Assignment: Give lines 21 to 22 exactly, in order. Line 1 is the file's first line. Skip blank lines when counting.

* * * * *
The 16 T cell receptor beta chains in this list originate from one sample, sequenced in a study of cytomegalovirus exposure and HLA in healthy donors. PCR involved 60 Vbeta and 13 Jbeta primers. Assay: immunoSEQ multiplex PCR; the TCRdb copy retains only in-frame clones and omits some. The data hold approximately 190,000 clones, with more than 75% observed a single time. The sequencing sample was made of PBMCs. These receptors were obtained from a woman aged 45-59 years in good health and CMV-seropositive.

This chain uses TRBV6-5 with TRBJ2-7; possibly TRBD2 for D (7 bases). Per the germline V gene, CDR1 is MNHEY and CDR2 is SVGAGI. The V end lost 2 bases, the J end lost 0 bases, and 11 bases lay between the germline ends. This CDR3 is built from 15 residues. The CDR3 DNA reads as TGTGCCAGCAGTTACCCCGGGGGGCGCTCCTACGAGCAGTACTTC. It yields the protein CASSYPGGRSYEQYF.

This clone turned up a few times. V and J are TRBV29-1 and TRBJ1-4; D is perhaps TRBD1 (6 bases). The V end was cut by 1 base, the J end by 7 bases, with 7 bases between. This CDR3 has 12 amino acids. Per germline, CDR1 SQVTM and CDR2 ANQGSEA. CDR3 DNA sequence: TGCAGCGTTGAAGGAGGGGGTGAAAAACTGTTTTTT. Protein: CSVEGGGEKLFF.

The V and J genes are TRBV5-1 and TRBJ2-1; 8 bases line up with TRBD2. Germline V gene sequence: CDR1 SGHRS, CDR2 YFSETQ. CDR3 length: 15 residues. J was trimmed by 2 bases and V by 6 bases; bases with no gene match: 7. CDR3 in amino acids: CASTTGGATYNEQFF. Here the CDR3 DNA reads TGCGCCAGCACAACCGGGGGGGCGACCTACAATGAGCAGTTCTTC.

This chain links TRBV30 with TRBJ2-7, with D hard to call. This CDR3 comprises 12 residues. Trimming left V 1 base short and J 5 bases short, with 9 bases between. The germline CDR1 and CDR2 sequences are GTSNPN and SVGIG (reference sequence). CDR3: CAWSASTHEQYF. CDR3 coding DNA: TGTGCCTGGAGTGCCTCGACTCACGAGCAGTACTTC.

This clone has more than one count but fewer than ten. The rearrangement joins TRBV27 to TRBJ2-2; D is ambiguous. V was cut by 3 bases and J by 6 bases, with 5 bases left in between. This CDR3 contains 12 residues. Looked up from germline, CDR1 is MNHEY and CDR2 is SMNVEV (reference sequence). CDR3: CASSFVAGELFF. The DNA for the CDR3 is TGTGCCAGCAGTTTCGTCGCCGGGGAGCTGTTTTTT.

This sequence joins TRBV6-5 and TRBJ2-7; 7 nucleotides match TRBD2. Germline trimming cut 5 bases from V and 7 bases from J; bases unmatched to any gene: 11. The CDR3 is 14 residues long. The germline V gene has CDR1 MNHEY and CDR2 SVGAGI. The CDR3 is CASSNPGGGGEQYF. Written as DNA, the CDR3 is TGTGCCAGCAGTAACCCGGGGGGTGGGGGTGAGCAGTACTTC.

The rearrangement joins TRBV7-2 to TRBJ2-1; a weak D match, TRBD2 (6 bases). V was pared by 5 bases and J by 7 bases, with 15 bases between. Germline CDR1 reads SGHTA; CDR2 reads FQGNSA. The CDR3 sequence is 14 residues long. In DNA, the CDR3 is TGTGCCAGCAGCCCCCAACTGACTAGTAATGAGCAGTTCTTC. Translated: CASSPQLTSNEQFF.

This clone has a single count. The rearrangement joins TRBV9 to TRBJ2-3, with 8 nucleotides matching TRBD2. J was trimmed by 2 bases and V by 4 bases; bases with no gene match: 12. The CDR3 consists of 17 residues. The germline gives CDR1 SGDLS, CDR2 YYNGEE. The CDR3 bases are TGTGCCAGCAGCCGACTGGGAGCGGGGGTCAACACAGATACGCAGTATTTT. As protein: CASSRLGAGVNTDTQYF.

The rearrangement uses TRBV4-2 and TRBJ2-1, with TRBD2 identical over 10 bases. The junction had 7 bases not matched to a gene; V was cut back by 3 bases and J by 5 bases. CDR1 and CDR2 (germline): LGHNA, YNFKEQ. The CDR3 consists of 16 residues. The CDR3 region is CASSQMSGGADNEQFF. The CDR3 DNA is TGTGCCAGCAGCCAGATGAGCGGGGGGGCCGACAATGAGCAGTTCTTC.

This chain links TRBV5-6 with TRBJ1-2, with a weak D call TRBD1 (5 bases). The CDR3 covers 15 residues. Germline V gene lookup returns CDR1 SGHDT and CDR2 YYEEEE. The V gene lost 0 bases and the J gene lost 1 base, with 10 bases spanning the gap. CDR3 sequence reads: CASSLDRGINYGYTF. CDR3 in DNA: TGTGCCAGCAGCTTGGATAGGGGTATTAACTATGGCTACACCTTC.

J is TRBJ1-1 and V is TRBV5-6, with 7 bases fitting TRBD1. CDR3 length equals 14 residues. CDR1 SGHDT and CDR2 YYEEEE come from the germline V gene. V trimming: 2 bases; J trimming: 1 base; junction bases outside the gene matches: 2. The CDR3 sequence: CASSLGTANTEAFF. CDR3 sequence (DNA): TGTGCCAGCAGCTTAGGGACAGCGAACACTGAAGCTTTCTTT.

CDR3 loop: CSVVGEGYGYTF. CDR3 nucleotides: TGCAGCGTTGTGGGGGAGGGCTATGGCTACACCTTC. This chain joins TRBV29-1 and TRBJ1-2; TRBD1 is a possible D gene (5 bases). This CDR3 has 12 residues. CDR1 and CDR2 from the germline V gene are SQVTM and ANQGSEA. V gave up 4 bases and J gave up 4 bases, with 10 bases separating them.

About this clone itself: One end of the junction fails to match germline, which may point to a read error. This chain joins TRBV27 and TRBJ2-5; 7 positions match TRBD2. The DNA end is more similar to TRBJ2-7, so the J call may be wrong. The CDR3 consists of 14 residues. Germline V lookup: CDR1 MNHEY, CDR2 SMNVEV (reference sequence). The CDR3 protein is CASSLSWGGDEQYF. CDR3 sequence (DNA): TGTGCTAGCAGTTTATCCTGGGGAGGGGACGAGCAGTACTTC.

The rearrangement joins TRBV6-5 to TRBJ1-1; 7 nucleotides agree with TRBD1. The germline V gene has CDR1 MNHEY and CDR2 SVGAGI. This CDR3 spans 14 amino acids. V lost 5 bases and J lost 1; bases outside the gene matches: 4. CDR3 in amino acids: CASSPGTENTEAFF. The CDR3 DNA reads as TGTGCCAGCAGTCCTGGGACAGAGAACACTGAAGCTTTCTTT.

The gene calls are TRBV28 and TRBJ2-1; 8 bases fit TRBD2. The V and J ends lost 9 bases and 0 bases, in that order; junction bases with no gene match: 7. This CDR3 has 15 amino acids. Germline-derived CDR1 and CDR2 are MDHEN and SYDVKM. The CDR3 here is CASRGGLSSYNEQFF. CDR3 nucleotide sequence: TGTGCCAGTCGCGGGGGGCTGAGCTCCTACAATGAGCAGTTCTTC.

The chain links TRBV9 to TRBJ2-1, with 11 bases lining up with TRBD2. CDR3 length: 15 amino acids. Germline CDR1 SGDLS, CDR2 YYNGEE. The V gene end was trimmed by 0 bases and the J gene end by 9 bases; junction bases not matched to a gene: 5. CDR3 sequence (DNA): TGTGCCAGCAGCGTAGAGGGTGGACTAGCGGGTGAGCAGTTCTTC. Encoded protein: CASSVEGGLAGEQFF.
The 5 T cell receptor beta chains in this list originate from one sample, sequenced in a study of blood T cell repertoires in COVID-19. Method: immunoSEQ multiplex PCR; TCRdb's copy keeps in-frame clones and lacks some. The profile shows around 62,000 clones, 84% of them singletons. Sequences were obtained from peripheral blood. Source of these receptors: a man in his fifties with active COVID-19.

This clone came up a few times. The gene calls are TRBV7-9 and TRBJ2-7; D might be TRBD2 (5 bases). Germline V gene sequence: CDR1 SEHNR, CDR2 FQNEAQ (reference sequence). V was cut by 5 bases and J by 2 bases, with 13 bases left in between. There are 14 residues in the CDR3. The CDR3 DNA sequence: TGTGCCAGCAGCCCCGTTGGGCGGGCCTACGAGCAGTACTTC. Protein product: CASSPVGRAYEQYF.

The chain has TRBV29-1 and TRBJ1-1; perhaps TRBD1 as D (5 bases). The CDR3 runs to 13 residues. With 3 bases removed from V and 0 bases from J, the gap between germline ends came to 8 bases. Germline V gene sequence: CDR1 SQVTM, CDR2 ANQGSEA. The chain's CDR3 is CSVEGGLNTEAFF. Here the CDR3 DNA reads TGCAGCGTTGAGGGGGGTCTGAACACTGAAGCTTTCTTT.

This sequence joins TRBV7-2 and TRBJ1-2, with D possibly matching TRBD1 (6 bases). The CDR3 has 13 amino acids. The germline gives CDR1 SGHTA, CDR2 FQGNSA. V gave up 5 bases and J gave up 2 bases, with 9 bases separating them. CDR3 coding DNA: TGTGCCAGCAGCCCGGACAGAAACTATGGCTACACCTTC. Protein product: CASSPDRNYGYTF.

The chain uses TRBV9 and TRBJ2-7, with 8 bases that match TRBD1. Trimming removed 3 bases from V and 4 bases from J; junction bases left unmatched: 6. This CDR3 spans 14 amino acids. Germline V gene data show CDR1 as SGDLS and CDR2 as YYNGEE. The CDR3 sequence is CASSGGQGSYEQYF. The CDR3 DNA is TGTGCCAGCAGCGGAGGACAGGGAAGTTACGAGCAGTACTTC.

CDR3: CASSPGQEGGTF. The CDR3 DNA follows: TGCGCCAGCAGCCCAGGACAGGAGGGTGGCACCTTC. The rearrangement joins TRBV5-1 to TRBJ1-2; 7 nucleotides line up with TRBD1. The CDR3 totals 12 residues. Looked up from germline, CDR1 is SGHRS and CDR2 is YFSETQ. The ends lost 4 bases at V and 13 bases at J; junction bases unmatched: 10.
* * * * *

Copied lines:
This sequence joins TRBV7-2 and TRBJ1-2, with D possibly matching TRBD1 (6 bases). The CDR3 has 13 amino acids. The germline gives CDR1 SGHTA, CDR2 FQGNSA. V gave up 5 bases and J gave up 2 bases, with 9 bases separating them. CDR3 coding DNA: TGTGCCAGCAGCCCGGACAGAAACTATGGCTACACCTTC. Protein product: CASSPDRNYGYTF.

The chain uses TRBV9 and TRBJ2-7, with 8 bases that match TRBD1. Trimming removed 3 bases from V and 4 bases from J; junction bases left unmatched: 6. This CDR3 spans 14 amino acids. Germline V gene data show CDR1 as SGDLS and CDR2 as YYNGEE. The CDR3 sequence is CASSGGQGSYEQYF. The CDR3 DNA is TGTGCCAGCAGCGGAGGACAGGGAAGTTACGAGCAGTACTTC.